The Executive Yuan yesterday told Beijing to stop engaging in cognitive warfare to intervene in Taiwan’s internal affairs, as the nation prepares to vote on four referendums tomorrow.
During a news briefing on Wednesday, China’s Taiwan Affairs Office (TAO) spokesman Ma Xiaoguang (馬曉光) posed 10 questions about what democracy means to the Democratic Progressive Party (DPP) government.
Ma accused the DPP of sowing discord in Taiwanese society, suppressing dissidents, manipulating disagreements between different ethnic groups, exaggerating Chinese military threats, and directly or indirectly meddling in Hong Kong’s affairs, among other allegations.
Photo: Lee Hsin-fang, Taipei Times
In Taipei, Executive Yuan spokesman Lo Ping-cheng (羅秉成) said that the allegations are part of China’s disinformation campaign.
Aside from posing real threats by sending military aircraft and vessels into areas around Taiwan, China has been waging a cyberwar against Taiwan, Lo told a news conference.
It is ridiculous that China, which is not democratic at all, dares to tell Taiwan what democracy means, he said.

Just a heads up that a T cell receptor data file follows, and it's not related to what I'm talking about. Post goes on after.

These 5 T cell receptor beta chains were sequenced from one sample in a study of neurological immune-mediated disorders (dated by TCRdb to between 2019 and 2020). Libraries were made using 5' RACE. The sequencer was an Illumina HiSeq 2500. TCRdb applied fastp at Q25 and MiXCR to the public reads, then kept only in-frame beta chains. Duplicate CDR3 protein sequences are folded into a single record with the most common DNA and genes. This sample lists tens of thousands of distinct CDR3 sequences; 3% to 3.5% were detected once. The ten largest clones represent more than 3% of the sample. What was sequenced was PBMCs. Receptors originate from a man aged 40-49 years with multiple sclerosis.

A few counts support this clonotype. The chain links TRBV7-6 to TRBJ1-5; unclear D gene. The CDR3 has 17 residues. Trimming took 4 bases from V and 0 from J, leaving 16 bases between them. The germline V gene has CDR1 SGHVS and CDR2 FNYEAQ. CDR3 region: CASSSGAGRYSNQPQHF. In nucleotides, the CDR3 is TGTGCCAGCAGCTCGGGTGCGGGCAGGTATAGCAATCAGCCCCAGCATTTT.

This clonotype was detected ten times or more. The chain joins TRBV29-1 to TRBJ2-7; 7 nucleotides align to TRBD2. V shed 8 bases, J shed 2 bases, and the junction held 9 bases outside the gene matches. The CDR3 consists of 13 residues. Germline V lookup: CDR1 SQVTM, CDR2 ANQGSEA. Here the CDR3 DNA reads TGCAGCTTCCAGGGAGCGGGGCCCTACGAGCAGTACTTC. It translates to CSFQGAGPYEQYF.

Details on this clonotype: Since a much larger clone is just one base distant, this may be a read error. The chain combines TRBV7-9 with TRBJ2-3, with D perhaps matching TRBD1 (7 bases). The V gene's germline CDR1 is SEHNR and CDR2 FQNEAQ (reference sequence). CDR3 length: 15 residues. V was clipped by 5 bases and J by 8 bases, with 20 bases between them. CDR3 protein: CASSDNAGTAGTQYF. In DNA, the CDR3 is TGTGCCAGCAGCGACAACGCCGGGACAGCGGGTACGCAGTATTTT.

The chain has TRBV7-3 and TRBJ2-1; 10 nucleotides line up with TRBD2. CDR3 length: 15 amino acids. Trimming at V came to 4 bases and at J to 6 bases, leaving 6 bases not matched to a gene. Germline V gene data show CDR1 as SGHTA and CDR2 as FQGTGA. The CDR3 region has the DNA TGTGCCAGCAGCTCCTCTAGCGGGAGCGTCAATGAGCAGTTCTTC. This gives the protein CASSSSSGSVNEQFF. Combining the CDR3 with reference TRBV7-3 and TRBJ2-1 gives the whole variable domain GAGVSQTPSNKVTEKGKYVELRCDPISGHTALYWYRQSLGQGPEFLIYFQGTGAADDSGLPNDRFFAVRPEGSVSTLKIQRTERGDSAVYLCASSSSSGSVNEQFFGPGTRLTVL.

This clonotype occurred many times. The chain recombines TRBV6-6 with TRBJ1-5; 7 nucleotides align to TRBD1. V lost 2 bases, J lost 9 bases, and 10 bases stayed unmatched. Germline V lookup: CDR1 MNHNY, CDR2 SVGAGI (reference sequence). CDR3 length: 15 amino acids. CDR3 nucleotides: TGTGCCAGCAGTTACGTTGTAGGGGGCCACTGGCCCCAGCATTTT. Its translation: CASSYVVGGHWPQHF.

Taiwan is a sovereign nation, he said, telling Beijing to stop interfering in its internal affairs.
As for the government’s assessment about the referendum outcome, Lo said that Cabinet members have fully explained the government’s position on the four issues and asked people to vote “no.”
The referendums, covering issues related to energy transition and international trade relations, are pertinent to Taiwan’s development, he said.
The Chinese Nationalist Party’s (KMT) attempts to cast the referendums as a vote of confidence about the Cabinet’s performance is a false and unnecessary connection, he added.
The government will respect the results of the referendums and take proper action, per the Referendum Act (公民投票法), he said, urging voters aged 18 and above to cast their ballots on time.
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